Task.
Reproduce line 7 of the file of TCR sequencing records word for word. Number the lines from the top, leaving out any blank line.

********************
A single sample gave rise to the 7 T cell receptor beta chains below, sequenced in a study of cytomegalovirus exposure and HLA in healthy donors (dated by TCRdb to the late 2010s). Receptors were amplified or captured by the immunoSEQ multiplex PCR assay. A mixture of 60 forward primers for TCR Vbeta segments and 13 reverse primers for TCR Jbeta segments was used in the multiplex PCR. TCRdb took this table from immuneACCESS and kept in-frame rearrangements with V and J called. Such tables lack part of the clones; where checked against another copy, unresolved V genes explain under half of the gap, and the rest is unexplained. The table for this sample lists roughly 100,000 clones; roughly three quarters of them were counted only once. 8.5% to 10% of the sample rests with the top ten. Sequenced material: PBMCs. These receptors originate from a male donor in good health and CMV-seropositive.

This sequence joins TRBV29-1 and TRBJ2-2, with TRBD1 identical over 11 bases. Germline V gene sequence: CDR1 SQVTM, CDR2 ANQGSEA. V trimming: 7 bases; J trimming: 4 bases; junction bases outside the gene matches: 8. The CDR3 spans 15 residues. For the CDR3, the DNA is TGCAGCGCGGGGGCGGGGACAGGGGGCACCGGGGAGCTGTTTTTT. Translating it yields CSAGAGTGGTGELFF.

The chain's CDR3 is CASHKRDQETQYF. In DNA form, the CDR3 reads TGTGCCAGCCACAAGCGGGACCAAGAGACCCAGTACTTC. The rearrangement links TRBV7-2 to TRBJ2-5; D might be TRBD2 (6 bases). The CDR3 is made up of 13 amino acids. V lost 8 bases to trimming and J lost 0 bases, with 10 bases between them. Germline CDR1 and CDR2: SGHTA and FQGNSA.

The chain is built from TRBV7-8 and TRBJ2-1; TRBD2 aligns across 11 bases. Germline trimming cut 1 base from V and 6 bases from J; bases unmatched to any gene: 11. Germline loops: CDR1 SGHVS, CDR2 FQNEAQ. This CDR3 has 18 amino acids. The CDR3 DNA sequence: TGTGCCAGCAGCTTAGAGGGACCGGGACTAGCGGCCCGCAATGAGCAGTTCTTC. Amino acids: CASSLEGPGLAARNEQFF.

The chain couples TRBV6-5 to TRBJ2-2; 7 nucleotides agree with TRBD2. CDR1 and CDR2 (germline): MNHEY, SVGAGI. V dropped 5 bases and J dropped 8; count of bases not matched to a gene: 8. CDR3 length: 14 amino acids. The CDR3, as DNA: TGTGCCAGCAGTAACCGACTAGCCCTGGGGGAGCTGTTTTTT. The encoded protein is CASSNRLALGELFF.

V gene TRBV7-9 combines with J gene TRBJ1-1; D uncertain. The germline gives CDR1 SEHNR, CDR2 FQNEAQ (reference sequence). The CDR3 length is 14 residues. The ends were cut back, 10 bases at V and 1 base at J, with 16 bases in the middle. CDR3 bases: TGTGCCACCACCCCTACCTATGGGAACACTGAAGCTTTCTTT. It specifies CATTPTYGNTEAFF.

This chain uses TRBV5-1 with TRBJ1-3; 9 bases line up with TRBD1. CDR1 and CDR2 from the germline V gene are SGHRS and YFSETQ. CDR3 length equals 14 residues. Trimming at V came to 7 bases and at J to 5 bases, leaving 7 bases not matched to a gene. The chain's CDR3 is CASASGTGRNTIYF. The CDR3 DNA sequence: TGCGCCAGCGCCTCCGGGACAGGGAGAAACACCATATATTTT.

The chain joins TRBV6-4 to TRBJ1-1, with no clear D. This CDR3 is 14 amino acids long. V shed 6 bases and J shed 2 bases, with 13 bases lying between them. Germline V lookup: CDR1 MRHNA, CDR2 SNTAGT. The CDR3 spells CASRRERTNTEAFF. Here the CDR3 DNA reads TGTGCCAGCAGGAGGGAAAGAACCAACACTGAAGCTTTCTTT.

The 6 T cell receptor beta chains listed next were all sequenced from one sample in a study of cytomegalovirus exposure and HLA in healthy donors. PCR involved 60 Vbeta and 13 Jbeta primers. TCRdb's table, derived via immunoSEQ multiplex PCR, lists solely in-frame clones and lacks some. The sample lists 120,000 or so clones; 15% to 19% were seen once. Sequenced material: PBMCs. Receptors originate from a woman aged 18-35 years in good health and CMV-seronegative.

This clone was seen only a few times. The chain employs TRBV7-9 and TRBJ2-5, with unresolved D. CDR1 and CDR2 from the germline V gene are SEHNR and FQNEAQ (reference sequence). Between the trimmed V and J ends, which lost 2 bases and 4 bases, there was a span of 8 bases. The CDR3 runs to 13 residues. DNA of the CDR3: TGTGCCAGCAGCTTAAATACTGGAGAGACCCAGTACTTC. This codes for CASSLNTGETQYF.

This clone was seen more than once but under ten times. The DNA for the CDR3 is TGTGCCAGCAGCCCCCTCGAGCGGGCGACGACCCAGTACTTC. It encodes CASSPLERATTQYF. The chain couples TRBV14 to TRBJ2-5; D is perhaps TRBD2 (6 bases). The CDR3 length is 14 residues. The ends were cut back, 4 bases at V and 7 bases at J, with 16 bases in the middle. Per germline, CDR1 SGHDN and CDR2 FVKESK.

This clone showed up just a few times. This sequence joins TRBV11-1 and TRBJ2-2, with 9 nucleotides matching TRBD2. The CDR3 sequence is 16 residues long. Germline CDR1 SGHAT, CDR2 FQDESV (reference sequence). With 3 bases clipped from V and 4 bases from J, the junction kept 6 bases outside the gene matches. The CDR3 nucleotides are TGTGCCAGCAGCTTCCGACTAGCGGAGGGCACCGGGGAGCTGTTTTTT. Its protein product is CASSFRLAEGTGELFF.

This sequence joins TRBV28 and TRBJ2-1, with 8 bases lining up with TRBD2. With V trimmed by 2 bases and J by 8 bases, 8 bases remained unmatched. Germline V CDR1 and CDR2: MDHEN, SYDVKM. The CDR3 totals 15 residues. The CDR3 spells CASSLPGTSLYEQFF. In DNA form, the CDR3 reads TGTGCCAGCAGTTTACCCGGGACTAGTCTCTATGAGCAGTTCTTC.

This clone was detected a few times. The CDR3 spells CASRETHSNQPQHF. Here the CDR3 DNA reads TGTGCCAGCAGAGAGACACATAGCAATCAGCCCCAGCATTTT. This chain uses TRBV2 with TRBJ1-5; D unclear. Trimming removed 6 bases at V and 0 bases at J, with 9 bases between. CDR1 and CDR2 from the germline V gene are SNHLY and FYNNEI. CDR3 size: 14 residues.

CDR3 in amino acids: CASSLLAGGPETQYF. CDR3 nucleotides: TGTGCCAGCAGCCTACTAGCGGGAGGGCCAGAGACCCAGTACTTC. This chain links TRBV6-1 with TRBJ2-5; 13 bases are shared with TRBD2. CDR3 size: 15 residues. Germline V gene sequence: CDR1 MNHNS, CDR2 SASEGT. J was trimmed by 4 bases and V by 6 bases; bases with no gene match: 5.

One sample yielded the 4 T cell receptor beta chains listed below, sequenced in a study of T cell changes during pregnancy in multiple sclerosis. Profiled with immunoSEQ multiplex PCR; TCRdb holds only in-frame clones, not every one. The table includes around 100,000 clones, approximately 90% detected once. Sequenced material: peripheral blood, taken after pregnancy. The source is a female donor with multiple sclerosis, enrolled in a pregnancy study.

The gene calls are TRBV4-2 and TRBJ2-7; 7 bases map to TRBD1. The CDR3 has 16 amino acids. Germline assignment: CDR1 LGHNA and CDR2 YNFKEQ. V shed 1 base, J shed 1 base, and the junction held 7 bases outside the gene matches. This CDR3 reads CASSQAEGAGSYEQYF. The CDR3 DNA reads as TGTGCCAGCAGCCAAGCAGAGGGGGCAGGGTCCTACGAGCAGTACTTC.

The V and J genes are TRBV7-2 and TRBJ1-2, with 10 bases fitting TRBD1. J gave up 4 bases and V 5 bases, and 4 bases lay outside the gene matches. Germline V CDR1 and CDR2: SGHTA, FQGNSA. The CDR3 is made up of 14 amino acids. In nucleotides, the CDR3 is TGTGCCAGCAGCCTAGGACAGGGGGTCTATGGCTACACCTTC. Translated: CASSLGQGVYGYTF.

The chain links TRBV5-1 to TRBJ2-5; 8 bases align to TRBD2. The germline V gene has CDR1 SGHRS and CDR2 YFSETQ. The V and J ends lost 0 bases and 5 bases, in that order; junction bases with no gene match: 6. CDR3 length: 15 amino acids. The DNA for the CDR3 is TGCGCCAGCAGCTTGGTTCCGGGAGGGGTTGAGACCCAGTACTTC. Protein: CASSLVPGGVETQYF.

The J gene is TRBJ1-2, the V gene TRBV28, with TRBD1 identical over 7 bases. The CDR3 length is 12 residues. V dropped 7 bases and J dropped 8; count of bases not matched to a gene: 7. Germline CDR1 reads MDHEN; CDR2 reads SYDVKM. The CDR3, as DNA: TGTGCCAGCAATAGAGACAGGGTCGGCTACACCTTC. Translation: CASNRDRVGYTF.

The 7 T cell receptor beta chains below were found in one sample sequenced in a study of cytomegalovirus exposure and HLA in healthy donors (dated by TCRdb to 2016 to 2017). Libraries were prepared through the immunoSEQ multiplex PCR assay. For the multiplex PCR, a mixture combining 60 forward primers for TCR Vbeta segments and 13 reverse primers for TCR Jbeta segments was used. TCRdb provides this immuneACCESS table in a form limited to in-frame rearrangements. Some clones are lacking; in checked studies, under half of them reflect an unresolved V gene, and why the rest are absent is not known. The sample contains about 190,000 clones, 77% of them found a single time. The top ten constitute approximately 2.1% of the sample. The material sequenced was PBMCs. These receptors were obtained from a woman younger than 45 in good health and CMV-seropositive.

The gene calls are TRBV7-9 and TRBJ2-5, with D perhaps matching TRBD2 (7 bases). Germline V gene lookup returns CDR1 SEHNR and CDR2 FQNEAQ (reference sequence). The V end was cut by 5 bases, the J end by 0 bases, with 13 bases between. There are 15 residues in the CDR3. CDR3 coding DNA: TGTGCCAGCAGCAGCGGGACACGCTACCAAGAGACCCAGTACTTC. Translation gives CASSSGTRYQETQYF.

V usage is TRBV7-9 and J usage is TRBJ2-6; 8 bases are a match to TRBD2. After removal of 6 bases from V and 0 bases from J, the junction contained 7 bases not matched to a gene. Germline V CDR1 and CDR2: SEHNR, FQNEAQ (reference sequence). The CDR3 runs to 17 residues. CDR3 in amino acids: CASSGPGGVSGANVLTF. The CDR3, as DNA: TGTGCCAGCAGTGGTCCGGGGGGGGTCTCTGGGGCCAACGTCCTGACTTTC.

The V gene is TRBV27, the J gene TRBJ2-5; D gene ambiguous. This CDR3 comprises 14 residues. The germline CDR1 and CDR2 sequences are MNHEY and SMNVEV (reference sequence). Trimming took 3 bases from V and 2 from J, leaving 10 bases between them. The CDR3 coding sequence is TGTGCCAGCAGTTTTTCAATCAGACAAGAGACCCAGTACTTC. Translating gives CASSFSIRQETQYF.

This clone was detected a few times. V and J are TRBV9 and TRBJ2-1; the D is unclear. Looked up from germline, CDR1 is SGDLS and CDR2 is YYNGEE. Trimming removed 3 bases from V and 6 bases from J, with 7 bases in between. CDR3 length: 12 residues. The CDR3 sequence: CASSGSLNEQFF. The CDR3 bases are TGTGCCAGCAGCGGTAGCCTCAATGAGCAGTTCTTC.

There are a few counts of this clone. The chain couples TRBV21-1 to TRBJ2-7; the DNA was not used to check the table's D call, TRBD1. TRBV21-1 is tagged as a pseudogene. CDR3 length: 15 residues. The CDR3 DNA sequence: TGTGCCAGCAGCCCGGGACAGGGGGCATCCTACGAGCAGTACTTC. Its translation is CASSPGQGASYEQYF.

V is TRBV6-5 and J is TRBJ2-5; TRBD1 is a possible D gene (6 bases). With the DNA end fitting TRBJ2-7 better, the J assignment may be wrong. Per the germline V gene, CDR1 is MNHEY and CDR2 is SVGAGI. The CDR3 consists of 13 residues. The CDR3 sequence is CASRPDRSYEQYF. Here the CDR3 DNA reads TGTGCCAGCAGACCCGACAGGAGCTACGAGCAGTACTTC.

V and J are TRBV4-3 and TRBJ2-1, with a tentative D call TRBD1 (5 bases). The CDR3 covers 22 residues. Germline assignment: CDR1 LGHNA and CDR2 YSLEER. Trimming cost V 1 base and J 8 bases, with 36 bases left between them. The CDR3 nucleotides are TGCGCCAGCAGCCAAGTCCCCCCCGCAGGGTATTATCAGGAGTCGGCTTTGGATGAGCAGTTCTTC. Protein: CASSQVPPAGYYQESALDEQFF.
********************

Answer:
This chain uses TRBV5-1 with TRBJ1-3; 9 bases line up with TRBD1. CDR1 and CDR2 from the germline V gene are SGHRS and YFSETQ. CDR3 length equals 14 residues. Trimming at V came to 7 bases and at J to 5 bases, leaving 7 bases not matched to a gene. The chain's CDR3 is CASASGTGRNTIYF. The CDR3 DNA sequence: TGCGCCAGCGCCTCCGGGACAGGGAGAAACACCATATATTTT.